Known for riding off the front of group rides only to be caught in the first mile, CJ got back on a road bike and realized he must win the Donut Derby at least once in his life. Regularly pledging he's "not a climber," he can be found as a regular attendee of Trexlertown's Thursday Night Training Criterium or sitting on the couch watching Paris-Roubaix reruns. CJ has been a constant rider of the Hell of Hunterdon in New Jersey and races the Tour of the Battenkill before going into seasonal hiding on cross-country ski trails.

Rides We Like: Tohickon Hill Descent

Rides We Like: Tohickon Hill Descent

(2016) According to an informative commercial on History Channel, the term “Balls to the wall” doesn’t have the connotation some people think it has. Considering commercials are hardly informative, it certainly grabbed my attention. It also explained one of the strangest idioms I’ve ever heard.

 

I thought of the strange phrase as I managed to get a one-hour ride in after work. The one-hour mark has been a curious one for me recently. Now that it’s possible to ride after pulling in the driveway, the sixty-minute mark has been crammed full of fury, signifying nothing. Today I was racing to meet our infamous cycling hero, Mike who was torturing himself on some of the punchy climbs in the area.

 

In order to meet him I had to hammer. I wanted to get there in fewer than thirty minutes. (See Mr. Vonnegut? I’ve provided my character with a want.) I had a wonderful tailwind for many of the roads I needed to take. We were to meet at the bottom of Tohickon Hill; we would decide where to go after that.

  The Piper Tavern, one of the many historical sites in these parts. Sit in the same rooms as some of the signers of the Declaration of Independence sat.

The Piper Tavern, one of the many historical sites in these parts. Sit in the same rooms as some of the signers of the Declaration of Independence sat.

Those who ride in this area of Bucks County will certainly recognize the imposing existence of Tohickon Hill Road. Going up it is a minutes-long struggle. Actually it’s around three-quarters of a mile in length and averages seven percent. Its steepest point is midway at fifteen percent but mostly the hill continuously hits a rider with shallow, steep, shallow, steep, shallow, steep. Must keep looking up.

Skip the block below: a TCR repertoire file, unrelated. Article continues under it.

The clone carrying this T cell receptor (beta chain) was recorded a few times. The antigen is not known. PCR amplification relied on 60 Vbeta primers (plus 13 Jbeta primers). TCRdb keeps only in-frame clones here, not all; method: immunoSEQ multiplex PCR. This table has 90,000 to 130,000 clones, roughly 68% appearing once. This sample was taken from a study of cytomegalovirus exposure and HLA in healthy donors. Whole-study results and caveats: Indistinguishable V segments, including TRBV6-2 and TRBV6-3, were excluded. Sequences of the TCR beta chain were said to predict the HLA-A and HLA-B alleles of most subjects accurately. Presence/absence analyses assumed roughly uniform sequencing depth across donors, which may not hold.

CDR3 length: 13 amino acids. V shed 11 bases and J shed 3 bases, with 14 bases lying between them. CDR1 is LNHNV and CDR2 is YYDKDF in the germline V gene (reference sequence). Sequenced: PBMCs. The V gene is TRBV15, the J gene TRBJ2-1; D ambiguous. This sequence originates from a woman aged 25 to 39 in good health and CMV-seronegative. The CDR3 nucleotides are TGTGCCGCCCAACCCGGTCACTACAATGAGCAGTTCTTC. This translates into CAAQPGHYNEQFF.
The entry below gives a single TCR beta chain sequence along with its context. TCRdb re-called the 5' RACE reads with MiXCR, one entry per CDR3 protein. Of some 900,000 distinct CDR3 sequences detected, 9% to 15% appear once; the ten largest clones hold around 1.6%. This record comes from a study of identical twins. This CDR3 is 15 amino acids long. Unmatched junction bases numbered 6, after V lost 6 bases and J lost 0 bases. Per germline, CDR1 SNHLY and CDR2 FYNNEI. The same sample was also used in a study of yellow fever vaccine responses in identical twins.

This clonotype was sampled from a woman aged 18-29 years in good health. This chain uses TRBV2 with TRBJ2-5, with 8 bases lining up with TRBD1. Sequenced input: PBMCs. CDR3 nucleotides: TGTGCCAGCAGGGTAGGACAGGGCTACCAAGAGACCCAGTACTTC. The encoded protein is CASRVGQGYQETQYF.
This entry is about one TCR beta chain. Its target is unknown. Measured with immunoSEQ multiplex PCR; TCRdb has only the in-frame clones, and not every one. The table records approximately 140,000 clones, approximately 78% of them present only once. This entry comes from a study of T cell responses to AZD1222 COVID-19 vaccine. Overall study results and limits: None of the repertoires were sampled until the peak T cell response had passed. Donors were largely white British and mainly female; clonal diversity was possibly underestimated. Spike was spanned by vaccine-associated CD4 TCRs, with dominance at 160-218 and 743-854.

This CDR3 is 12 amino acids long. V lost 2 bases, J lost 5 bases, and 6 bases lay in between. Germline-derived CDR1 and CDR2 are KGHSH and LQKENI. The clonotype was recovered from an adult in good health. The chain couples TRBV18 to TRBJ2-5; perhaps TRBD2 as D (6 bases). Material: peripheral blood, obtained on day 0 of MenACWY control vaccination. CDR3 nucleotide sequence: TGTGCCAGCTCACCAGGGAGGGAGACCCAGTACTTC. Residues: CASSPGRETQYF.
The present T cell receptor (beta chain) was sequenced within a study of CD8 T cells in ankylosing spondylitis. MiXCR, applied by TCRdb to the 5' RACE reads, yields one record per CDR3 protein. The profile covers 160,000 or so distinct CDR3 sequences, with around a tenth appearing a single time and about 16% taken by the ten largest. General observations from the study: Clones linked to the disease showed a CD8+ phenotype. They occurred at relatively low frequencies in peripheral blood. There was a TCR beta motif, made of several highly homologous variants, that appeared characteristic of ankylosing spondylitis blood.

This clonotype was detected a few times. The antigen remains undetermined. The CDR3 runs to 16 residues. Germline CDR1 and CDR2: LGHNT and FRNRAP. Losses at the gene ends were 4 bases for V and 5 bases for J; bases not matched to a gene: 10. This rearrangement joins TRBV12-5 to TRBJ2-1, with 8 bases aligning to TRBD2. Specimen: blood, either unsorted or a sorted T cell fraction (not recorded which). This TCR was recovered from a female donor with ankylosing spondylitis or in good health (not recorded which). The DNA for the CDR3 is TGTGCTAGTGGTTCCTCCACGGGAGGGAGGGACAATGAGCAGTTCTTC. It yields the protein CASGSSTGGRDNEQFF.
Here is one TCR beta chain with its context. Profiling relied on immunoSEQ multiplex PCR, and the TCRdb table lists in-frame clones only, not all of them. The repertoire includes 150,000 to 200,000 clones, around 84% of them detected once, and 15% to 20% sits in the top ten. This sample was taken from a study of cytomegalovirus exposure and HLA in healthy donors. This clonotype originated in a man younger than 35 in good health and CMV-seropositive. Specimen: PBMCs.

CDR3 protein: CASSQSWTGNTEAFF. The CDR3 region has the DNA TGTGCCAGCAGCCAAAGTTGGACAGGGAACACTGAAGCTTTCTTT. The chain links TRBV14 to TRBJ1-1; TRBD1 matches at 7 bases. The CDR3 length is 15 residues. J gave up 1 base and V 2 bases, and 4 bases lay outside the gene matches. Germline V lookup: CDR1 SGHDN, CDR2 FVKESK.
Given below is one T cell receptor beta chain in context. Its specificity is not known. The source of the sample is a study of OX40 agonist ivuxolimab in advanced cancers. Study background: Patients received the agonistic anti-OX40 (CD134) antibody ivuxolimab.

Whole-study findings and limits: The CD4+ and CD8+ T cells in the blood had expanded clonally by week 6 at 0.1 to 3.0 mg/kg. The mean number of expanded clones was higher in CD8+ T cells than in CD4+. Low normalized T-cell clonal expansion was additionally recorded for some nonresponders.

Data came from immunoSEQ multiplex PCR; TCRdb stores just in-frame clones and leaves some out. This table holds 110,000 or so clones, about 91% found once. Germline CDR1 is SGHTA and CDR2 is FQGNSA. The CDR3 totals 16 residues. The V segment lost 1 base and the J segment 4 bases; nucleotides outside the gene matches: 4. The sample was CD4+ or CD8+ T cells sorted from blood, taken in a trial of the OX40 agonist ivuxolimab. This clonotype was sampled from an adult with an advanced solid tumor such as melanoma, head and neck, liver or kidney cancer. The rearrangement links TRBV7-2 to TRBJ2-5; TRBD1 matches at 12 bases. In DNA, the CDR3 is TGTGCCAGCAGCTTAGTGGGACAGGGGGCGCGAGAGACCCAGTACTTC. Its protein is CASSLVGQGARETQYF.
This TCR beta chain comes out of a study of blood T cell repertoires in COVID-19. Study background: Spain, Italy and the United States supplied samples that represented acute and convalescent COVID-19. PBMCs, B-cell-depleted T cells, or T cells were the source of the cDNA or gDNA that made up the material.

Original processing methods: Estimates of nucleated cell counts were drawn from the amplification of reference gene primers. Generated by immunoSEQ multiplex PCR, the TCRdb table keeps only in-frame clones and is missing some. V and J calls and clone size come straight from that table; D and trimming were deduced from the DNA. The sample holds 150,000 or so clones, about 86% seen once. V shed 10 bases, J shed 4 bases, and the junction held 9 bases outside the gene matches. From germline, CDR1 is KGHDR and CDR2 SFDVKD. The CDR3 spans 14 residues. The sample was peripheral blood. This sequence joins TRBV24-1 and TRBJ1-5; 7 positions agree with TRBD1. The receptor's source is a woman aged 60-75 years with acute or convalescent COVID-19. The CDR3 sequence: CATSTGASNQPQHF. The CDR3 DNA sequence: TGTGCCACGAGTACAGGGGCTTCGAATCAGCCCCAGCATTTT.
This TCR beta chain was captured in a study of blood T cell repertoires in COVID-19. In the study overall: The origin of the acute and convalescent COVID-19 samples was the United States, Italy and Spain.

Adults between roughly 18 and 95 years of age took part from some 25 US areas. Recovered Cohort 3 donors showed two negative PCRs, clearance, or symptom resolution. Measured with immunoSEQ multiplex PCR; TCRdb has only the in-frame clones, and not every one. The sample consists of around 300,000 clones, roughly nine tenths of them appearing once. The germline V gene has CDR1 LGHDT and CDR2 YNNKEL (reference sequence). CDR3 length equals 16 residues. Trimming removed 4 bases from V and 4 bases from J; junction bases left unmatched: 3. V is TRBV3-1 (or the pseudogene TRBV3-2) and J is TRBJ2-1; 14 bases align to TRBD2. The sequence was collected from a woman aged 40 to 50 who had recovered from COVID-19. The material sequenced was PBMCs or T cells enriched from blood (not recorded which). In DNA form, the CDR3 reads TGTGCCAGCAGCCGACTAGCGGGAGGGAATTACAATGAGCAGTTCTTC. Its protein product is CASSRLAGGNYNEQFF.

Those who go down this roller coaster negotiate several technical turns at the top with a sobering view of the drop off on the other side of the guardrail. I’ve hit some of my fastest speeds on this descent. I’d be lying if I said I didn’t consider the outcome if a car pulled out of a driveway. The Bucks County Classic road race navigated this hill over ten times. The one year I watched their passing through I cozied up to a telephone poll. Just in case. The sound of over one hundred professional cyclists plunging down to the river town of Point Pleasant is difficult to describe, but it’s a sound I won’t forget.

  The suspected Doan family farm off of Old Easton Road. If this is the place, quite a bit of American history drama started here.

The suspected Doan family farm off of Old Easton Road. If this is the place, quite a bit of American history drama started here.

Having met with Mike in fewer than thirty minutes, we climbed a neat road out of Point Pleasant. Swagger Road feels like it will slide off the side of the bluff with anyone unfortunate enough to be on it. In some portions the road is only one car wide. The eerie sound of gunfire from the gun club provides a soundtrack to this climb. This road is roughly the center option to going up from Point Pleasant. One could choose the long and shallow Point Pleasant Pike, if punishment is being sought, Ferry Road is a wall of a climb with a bit of length added in. For those who want to go galactic with suffering, Old Ferry Road is a bit farther down. It is steep for its entirety. The devil waits for any desperate cyclist who rarely comes along. He’ll gladly trade a soul to make the pain subside. Each climb comes back to the same basic area. Take your pick.

 

As the sun’s intensity traded for softer light, Mike and I kept altering the return trip. We took the wind from the front trading efforts. We linked back up with Point Pleasant Pike and put the balls to the wall. This road is a tiny bit busy during rush hour, hence the hard effort. I was beginning to get my legs under me despite being in the final five miles of riding. That’s the downside to a one-hour tour.

 

We passed the Gardenville Inn, the place I celebrated the finish of the Festive 500. We passed the Plumstead Friends Meetinghouse, which has something to do with the Gardenville Inn. Mike and I would part ways at Old Easton Road where I would grind back home. It is here I’ve suspected the old farmhouse belonged to the Doan Brothers so quietly famous in these parts.

 

For fighter pilots who begin tracking an unknown aircraft on their radar, the leader can call out an order. According to History Channel, back in the old days of fighter jets the throttle was in the shape of a ball. When the squadron leader wanted those in his/ her charge, s/he would order the “balls to the wall” indicating to push the throttle ball all the way to the edge of the cockpit wall. Going full throttle to make it home within the hour mark led to a full gas assault. When I got in the door the Missus asked how the ride was. All I could think was that we went balls to the wall.

Essay: On Springtime Wind

Essay: On Springtime Wind

Events: Hell of Hunterdon 2016

Events: Hell of Hunterdon 2016